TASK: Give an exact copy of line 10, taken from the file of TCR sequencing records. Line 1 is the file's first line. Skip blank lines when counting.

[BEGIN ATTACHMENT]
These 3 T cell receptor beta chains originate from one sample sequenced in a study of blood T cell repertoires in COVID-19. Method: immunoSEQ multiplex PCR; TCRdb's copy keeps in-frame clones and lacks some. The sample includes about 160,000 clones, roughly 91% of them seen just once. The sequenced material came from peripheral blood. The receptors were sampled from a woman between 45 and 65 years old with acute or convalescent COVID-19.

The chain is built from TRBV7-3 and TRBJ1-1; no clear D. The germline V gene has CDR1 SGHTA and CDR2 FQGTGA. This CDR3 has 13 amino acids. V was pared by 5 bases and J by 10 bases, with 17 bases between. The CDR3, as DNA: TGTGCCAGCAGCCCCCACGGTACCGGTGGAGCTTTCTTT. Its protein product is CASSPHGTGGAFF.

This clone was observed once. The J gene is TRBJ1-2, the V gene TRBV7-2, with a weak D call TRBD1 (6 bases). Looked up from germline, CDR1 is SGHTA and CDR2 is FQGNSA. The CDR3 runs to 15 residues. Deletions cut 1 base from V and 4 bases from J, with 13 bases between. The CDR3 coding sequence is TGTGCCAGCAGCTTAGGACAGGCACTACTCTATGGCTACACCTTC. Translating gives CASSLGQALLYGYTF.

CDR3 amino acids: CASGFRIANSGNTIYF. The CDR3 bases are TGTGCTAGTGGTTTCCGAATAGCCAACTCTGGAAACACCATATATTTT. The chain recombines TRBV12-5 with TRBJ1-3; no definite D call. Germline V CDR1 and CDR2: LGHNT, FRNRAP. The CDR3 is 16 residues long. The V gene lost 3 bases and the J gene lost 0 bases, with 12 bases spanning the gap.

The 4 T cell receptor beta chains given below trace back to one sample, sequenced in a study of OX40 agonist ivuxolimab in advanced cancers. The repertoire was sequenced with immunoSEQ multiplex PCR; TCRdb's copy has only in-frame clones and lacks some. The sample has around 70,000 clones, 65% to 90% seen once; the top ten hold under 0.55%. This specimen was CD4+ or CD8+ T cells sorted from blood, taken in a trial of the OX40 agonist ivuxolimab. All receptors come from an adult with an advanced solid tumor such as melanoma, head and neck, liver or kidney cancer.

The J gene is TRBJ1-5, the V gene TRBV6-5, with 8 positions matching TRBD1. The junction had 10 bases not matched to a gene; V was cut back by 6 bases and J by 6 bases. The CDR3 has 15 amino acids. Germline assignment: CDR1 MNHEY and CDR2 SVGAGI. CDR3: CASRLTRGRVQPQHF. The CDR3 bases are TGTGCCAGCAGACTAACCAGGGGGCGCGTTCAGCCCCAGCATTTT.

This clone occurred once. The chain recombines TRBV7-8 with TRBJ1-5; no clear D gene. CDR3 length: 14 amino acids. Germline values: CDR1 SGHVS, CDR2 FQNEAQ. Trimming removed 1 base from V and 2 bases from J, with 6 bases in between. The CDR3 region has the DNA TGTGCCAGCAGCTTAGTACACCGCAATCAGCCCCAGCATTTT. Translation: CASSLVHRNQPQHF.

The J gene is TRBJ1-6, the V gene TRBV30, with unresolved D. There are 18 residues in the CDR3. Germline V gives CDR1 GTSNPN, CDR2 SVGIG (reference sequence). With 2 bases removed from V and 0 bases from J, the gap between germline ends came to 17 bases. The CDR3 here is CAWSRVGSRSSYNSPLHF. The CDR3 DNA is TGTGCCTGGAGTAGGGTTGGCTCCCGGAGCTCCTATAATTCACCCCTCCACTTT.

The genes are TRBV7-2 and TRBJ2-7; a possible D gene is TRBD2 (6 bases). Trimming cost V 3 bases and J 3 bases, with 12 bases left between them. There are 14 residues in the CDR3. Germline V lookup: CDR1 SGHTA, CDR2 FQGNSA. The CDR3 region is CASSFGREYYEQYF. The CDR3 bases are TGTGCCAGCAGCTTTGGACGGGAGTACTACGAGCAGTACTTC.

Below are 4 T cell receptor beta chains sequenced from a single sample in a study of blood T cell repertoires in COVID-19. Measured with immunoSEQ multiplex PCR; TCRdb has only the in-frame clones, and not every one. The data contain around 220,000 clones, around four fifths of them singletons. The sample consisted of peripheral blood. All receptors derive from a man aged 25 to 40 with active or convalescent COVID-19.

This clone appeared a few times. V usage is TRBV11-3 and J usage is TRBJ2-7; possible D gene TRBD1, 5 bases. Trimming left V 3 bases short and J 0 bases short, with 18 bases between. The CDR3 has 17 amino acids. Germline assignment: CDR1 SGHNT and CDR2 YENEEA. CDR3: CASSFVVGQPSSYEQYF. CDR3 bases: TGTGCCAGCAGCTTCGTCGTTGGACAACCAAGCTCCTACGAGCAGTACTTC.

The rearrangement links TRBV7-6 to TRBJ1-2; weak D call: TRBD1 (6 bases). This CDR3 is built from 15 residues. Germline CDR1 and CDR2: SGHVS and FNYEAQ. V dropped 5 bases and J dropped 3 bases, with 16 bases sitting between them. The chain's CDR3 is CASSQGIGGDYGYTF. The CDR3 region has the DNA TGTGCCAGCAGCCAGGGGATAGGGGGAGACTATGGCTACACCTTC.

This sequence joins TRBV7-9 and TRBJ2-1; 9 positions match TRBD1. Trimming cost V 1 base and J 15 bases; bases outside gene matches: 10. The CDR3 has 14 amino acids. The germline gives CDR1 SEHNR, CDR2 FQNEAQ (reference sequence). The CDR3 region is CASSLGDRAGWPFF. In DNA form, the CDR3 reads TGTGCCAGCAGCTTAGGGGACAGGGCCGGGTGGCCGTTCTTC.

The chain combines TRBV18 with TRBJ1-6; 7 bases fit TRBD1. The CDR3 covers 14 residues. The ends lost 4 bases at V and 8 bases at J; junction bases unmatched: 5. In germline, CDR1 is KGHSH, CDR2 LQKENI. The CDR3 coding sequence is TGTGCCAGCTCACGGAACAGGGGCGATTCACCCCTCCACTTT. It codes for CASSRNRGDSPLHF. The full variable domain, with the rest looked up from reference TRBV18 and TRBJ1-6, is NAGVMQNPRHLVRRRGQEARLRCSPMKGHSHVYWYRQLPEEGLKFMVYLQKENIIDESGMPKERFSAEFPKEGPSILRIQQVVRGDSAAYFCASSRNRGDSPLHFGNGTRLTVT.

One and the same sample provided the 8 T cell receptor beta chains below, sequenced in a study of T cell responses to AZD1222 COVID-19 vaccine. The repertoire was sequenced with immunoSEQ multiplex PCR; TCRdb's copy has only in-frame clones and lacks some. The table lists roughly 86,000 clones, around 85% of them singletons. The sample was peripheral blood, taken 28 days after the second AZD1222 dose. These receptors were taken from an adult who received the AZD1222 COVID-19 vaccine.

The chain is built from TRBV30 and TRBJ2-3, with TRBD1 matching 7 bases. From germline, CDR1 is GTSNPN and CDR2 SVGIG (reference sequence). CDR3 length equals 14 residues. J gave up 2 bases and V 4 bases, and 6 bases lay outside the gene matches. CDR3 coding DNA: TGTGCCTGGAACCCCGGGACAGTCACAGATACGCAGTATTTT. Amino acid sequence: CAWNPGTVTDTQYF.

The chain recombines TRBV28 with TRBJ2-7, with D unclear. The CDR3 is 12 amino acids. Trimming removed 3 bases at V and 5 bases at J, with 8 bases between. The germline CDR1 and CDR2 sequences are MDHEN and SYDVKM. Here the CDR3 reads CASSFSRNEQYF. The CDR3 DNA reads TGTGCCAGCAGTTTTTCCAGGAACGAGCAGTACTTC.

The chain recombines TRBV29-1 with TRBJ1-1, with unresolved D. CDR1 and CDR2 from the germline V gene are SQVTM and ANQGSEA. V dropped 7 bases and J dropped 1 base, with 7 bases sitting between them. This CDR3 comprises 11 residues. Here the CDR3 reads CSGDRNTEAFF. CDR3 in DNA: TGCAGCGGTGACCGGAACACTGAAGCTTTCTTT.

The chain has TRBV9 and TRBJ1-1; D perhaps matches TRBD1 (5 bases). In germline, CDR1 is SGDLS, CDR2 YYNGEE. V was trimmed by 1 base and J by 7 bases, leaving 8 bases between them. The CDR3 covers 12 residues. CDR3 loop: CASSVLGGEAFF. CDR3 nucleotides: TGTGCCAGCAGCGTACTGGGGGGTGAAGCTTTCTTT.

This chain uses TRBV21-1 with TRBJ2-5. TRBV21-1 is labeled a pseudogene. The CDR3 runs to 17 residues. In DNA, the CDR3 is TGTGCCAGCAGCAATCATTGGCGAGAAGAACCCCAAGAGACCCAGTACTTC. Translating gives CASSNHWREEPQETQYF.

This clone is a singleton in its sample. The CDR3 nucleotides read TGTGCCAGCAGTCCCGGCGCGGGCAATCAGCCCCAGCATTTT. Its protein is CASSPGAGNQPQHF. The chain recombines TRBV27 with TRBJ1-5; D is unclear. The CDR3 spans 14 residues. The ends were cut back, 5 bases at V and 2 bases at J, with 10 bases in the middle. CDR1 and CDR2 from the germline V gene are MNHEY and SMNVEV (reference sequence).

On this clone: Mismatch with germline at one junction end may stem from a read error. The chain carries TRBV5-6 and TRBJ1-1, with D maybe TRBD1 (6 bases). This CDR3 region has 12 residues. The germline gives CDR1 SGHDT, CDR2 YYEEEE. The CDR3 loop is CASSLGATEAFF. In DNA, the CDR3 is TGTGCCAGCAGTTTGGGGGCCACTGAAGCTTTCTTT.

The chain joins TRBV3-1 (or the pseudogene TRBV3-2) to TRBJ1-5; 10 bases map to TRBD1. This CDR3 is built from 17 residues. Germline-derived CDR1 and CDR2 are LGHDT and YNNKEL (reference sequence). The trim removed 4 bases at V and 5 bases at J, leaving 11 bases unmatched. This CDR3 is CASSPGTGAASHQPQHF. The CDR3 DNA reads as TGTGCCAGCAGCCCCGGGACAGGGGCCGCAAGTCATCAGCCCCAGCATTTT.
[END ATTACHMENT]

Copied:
Below are 4 T cell receptor beta chains sequenced from a single sample in a study of blood T cell repertoires in COVID-19. Measured with immunoSEQ multiplex PCR; TCRdb has only the in-frame clones, and not every one. The data contain around 220,000 clones, around four fifths of them singletons. The sample consisted of peripheral blood. All receptors derive from a man aged 25 to 40 with active or convalescent COVID-19.